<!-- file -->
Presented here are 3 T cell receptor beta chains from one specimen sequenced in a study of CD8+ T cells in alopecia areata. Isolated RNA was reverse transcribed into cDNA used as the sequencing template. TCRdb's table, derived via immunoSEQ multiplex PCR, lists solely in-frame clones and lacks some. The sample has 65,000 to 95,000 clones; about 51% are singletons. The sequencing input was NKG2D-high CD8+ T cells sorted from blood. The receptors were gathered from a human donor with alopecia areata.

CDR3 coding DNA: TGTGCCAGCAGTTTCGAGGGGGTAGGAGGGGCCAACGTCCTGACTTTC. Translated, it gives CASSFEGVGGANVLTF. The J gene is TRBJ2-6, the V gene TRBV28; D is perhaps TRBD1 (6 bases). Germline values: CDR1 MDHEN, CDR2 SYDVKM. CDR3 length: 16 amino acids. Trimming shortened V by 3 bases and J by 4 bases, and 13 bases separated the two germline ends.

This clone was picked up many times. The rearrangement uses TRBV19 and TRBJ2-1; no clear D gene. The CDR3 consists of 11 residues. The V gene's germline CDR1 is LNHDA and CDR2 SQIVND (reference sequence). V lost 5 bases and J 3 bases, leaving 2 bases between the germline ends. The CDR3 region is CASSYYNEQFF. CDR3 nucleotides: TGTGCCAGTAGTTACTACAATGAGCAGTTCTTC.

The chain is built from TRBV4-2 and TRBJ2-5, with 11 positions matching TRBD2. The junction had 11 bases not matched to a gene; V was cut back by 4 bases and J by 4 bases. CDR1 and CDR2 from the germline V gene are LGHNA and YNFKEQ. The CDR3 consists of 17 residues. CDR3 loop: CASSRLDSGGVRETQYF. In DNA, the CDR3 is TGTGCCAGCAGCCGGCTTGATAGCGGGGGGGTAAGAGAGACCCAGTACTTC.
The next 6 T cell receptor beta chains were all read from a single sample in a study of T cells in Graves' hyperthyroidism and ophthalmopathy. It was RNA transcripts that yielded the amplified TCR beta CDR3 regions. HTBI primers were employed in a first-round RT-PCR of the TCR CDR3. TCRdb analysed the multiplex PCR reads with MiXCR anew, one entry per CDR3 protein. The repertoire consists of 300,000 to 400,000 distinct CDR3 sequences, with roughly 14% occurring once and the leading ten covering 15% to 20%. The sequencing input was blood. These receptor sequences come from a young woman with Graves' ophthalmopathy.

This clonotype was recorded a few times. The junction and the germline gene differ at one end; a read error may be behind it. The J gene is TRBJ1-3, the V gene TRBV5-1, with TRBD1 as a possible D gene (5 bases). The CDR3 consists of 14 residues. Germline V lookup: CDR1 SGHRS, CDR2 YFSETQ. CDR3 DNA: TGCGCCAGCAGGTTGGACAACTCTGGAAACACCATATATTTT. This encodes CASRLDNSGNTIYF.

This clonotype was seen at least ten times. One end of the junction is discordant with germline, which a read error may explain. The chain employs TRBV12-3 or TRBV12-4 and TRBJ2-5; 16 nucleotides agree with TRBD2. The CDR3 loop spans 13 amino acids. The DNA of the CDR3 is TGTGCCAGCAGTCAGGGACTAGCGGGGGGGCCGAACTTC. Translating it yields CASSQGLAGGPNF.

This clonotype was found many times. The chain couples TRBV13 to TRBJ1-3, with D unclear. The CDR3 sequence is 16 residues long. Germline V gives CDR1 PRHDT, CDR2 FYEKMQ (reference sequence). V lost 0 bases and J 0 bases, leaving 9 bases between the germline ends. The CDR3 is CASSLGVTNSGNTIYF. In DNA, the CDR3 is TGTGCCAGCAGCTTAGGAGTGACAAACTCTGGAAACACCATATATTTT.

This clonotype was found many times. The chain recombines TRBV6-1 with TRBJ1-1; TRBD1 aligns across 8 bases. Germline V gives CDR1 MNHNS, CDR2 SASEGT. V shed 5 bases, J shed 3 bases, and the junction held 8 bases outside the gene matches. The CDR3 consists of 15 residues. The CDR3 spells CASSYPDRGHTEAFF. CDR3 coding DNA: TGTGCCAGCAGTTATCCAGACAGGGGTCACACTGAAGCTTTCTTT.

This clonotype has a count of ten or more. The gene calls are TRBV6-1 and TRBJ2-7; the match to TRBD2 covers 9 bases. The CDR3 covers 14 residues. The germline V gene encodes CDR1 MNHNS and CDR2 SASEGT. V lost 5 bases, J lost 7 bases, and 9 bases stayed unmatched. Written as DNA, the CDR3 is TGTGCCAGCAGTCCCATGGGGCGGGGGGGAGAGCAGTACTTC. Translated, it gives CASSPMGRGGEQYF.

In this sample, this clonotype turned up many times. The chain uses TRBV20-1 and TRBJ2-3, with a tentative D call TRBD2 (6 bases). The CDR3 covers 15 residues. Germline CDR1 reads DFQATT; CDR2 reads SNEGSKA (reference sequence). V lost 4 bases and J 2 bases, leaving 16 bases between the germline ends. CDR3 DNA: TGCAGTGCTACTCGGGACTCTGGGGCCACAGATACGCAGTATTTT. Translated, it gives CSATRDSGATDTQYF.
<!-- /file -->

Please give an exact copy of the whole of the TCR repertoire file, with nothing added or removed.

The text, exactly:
Presented here are 3 T cell receptor beta chains from one specimen sequenced in a study of CD8+ T cells in alopecia areata. Isolated RNA was reverse transcribed into cDNA used as the sequencing template. TCRdb's table, derived via immunoSEQ multiplex PCR, lists solely in-frame clones and lacks some. The sample has 65,000 to 95,000 clones; about 51% are singletons. The sequencing input was NKG2D-high CD8+ T cells sorted from blood. The receptors were gathered from a human donor with alopecia areata.

CDR3 coding DNA: TGTGCCAGCAGTTTCGAGGGGGTAGGAGGGGCCAACGTCCTGACTTTC. Translated, it gives CASSFEGVGGANVLTF. The J gene is TRBJ2-6, the V gene TRBV28; D is perhaps TRBD1 (6 bases). Germline values: CDR1 MDHEN, CDR2 SYDVKM. CDR3 length: 16 amino acids. Trimming shortened V by 3 bases and J by 4 bases, and 13 bases separated the two germline ends.

This clone was picked up many times. The rearrangement uses TRBV19 and TRBJ2-1; no clear D gene. The CDR3 consists of 11 residues. The V gene's germline CDR1 is LNHDA and CDR2 SQIVND (reference sequence). V lost 5 bases and J 3 bases, leaving 2 bases between the germline ends. The CDR3 region is CASSYYNEQFF. CDR3 nucleotides: TGTGCCAGTAGTTACTACAATGAGCAGTTCTTC.

The chain is built from TRBV4-2 and TRBJ2-5, with 11 positions matching TRBD2. The junction had 11 bases not matched to a gene; V was cut back by 4 bases and J by 4 bases. CDR1 and CDR2 from the germline V gene are LGHNA and YNFKEQ. The CDR3 consists of 17 residues. CDR3 loop: CASSRLDSGGVRETQYF. In DNA, the CDR3 is TGTGCCAGCAGCCGGCTTGATAGCGGGGGGGTAAGAGAGACCCAGTACTTC.
The next 6 T cell receptor beta chains were all read from a single sample in a study of T cells in Graves' hyperthyroidism and ophthalmopathy. It was RNA transcripts that yielded the amplified TCR beta CDR3 regions. HTBI primers were employed in a first-round RT-PCR of the TCR CDR3. TCRdb analysed the multiplex PCR reads with MiXCR anew, one entry per CDR3 protein. The repertoire consists of 300,000 to 400,000 distinct CDR3 sequences, with roughly 14% occurring once and the leading ten covering 15% to 20%. The sequencing input was blood. These receptor sequences come from a young woman with Graves' ophthalmopathy.

This clonotype was recorded a few times. The junction and the germline gene differ at one end; a read error may be behind it. The J gene is TRBJ1-3, the V gene TRBV5-1, with TRBD1 as a possible D gene (5 bases). The CDR3 consists of 14 residues. Germline V lookup: CDR1 SGHRS, CDR2 YFSETQ. CDR3 DNA: TGCGCCAGCAGGTTGGACAACTCTGGAAACACCATATATTTT. This encodes CASRLDNSGNTIYF.

This clonotype was seen at least ten times. One end of the junction is discordant with germline, which a read error may explain. The chain employs TRBV12-3 or TRBV12-4 and TRBJ2-5; 16 nucleotides agree with TRBD2. The CDR3 loop spans 13 amino acids. The DNA of the CDR3 is TGTGCCAGCAGTCAGGGACTAGCGGGGGGGCCGAACTTC. Translating it yields CASSQGLAGGPNF.

This clonotype was found many times. The chain couples TRBV13 to TRBJ1-3, with D unclear. The CDR3 sequence is 16 residues long. Germline V gives CDR1 PRHDT, CDR2 FYEKMQ (reference sequence). V lost 0 bases and J 0 bases, leaving 9 bases between the germline ends. The CDR3 is CASSLGVTNSGNTIYF. In DNA, the CDR3 is TGTGCCAGCAGCTTAGGAGTGACAAACTCTGGAAACACCATATATTTT.

This clonotype was found many times. The chain recombines TRBV6-1 with TRBJ1-1; TRBD1 aligns across 8 bases. Germline V gives CDR1 MNHNS, CDR2 SASEGT. V shed 5 bases, J shed 3 bases, and the junction held 8 bases outside the gene matches. The CDR3 consists of 15 residues. The CDR3 spells CASSYPDRGHTEAFF. CDR3 coding DNA: TGTGCCAGCAGTTATCCAGACAGGGGTCACACTGAAGCTTTCTTT.

This clonotype has a count of ten or more. The gene calls are TRBV6-1 and TRBJ2-7; the match to TRBD2 covers 9 bases. The CDR3 covers 14 residues. The germline V gene encodes CDR1 MNHNS and CDR2 SASEGT. V lost 5 bases, J lost 7 bases, and 9 bases stayed unmatched. Written as DNA, the CDR3 is TGTGCCAGCAGTCCCATGGGGCGGGGGGGAGAGCAGTACTTC. Translated, it gives CASSPMGRGGEQYF.

In this sample, this clonotype turned up many times. The chain uses TRBV20-1 and TRBJ2-3, with a tentative D call TRBD2 (6 bases). The CDR3 covers 15 residues. Germline CDR1 reads DFQATT; CDR2 reads SNEGSKA (reference sequence). V lost 4 bases and J 2 bases, leaving 16 bases between the germline ends. CDR3 DNA: TGCAGTGCTACTCGGGACTCTGGGGCCACAGATACGCAGTATTTT. Translated, it gives CSATRDSGATDTQYF.